Opponents Armed with Small Objects Dangers and Flaws of Training / by Boaz Aviram

When dealing with an attacker armed with a small weapon like Kubatan, Karambit Knife assume your opponent is geared into defensive block and a vicious counter attack.

Small objects serving as weapons could be a great motivational tools for students to put extra time in training drills to be used as play to hone hand eye coordination, and evasive body and foot work. In fact substituting the need to generate impact on soft pressure points, they are used to poke pressure points and tear arteries.

However, just training with small weapons in the short range often cause a neglect of understanding the human body capabilities resulting in false confidence that the small object will protect you more than a cross or a David’s star you are might be wearing.

The advantage of the small extension to your hand whether a blunt object or a blade creates an easier contact with the opponent pressure points and makes use of natural hand motions used in everyday life, and does not require you to train in the correct sequential execution of the body parts to deliver maximum efficiency and force.

While a small blade is needed to be sharp enough to cut, poke and tear vital organs or arteries, usually the smaller the blade is, the lesser of reach it has to vital organs, and its users have to resort to searching for your veins and arteries close to your skin.

If it is a small blunt object, it can serve as more of as a tool to apply pressure on sensitive nerves around your skin, or poking device to the same weak cartilage pressure points in your body that your hands can do the job just as well.

If you try to block a kick with it in a direct force against the opponent’s kick, while you get a tremendous force on a small point and can cause severe pain and damage to your opponent’s limb, the likelihood of missing the opponents kick or hand strike is high.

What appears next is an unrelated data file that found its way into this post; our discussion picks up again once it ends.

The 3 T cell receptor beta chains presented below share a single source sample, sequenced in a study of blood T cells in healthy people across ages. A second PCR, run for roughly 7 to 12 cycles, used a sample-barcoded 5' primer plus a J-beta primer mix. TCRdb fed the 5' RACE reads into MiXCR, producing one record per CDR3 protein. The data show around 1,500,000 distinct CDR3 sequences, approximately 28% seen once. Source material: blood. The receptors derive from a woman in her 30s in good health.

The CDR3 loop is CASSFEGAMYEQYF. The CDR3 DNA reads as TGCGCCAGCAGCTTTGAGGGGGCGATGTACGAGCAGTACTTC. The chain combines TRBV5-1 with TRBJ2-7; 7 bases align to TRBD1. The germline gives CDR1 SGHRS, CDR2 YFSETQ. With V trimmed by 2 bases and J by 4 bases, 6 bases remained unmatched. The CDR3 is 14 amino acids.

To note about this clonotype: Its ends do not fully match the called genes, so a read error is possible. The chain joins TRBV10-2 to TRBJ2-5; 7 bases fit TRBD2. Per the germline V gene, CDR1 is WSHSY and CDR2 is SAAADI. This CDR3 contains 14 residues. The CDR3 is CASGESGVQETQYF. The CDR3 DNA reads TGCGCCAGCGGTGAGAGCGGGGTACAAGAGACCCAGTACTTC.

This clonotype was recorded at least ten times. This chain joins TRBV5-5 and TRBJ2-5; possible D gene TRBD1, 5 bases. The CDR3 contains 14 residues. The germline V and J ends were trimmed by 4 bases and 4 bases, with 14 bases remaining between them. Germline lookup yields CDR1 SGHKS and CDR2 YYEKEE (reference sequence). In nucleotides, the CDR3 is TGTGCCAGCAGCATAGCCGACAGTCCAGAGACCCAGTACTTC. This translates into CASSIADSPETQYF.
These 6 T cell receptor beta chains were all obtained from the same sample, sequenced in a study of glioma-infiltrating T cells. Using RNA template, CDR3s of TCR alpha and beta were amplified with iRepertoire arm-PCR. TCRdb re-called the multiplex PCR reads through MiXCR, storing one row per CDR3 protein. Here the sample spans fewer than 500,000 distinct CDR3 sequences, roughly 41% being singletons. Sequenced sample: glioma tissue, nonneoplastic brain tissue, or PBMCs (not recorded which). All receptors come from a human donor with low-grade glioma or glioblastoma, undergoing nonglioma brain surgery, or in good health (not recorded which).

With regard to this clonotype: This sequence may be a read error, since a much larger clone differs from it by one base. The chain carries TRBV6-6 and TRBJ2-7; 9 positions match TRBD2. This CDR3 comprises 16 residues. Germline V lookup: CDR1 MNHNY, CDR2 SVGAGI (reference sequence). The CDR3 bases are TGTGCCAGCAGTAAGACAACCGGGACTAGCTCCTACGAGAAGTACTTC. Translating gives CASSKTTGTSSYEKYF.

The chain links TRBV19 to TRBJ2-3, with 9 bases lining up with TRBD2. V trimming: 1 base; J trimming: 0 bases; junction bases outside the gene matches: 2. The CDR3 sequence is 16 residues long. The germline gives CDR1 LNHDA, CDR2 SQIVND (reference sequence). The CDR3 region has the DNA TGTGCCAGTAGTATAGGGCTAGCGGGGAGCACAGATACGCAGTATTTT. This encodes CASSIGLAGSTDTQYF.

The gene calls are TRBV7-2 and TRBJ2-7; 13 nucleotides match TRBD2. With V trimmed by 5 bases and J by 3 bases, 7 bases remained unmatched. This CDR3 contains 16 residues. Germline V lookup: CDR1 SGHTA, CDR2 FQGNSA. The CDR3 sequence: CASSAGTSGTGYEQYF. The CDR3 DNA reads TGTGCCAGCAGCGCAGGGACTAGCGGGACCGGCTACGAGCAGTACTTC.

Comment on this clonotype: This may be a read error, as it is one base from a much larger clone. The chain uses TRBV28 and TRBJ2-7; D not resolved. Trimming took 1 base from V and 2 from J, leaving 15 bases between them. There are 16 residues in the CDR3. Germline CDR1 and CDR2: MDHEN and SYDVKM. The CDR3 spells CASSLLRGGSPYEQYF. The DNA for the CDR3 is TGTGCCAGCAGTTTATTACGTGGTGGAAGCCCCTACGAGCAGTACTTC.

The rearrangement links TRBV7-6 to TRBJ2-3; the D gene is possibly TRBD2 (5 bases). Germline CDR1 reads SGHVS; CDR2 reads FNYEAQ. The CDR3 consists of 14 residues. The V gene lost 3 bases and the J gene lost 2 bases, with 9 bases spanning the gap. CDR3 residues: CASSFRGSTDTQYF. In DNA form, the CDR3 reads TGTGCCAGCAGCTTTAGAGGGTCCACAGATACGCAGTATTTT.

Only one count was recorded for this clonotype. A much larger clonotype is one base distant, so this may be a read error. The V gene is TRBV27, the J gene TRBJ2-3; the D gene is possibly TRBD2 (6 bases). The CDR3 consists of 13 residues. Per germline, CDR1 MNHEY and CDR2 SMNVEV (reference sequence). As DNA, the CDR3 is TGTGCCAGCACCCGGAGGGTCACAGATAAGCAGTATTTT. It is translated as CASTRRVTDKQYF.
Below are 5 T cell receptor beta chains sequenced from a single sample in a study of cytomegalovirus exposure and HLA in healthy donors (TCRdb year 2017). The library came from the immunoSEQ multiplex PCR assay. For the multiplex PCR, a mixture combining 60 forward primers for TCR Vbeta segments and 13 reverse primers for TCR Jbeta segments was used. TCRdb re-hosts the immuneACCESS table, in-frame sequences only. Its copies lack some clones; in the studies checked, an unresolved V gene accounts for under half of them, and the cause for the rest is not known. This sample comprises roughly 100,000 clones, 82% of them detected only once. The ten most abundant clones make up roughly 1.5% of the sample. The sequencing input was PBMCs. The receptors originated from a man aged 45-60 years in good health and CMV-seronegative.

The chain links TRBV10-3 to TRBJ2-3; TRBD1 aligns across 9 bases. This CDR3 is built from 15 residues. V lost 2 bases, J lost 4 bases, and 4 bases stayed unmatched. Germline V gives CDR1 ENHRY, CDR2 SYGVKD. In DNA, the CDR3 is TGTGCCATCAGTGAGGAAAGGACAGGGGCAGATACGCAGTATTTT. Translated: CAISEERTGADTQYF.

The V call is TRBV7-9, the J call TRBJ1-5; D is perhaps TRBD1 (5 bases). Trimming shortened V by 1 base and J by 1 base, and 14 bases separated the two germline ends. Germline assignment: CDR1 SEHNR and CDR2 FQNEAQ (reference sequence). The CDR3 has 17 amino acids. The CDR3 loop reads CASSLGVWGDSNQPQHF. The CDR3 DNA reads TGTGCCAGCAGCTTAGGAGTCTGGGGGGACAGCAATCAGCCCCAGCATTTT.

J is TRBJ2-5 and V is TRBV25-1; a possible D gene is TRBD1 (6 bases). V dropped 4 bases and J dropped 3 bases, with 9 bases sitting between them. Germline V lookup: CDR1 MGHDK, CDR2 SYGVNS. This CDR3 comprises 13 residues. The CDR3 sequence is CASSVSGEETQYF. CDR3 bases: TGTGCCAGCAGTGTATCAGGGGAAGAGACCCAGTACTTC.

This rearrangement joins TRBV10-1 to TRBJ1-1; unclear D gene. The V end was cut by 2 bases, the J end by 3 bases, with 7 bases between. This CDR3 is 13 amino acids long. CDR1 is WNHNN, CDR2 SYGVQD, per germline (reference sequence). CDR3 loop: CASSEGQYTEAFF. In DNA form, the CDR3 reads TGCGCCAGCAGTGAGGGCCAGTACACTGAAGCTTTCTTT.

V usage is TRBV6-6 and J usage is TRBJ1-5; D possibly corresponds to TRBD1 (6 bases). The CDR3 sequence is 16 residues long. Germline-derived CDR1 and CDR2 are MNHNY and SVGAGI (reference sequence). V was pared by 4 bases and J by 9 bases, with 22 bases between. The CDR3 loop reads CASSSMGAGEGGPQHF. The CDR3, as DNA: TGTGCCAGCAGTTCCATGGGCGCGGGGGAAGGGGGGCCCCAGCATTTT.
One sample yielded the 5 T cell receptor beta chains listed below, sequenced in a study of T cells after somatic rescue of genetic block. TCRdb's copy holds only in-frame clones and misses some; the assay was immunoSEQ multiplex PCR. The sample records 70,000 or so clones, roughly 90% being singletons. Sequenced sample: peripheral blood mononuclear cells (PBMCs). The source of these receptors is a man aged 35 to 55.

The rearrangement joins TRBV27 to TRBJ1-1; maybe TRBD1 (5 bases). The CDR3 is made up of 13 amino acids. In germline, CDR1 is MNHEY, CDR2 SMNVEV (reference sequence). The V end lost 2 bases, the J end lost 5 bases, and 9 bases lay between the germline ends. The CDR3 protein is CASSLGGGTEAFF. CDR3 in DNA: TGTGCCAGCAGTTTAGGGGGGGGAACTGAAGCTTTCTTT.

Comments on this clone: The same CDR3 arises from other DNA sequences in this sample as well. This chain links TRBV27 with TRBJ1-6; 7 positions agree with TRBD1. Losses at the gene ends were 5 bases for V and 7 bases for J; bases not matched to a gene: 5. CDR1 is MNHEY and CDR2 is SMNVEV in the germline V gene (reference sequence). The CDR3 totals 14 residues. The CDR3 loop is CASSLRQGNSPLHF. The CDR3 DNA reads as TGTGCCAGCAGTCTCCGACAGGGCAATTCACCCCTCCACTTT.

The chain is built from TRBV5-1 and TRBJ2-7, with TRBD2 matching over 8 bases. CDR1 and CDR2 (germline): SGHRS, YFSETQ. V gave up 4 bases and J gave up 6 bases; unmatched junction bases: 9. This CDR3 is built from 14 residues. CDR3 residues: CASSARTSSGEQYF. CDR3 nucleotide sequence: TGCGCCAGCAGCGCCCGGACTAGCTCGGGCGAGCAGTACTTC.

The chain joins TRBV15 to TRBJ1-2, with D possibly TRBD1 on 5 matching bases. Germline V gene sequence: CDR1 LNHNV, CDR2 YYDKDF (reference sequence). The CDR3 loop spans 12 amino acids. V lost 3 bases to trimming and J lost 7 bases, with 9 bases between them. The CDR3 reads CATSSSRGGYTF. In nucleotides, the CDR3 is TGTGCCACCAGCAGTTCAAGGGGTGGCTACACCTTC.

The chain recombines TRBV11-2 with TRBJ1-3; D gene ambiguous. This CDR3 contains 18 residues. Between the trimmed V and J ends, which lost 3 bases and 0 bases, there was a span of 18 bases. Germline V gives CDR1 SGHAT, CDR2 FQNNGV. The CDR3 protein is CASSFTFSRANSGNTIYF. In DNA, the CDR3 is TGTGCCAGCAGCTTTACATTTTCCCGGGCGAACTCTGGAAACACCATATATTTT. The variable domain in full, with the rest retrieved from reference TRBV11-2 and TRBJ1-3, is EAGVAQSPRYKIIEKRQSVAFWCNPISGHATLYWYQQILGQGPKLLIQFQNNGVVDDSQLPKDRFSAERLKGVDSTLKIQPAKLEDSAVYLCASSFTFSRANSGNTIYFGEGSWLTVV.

Think of a boxer that is using his fists only for training on a punching mitt, a heavy bag, and on a real opponent in a match. He has a greater likelihood to hit someone in a street fight, than someone that is fighting a stationery paper target with a sharp blade or doing a slow motion hand eye coordination drill.

But if the boxer will use a small knife or a small blunt tool, it would make it easier for him to execute a debilitating damage to his opponent.

Of course a blade has a more of intimidating look, and can cause a psychological defeat, but so does any fast moving body that is hitting any of your pressure points.

Remember, it is not the object you are using whether your hands, legs or a small extension weapon, but rather your fighting habits that result from your training time you put into it. Some training methods cause a false confidence neglecting essential areas and some provide well balanced whole picture training.

The danger in relying on a tool instead of learning how to use it considering realistic scientific approach to your opponents possible capabilities can be threatening to your own life.

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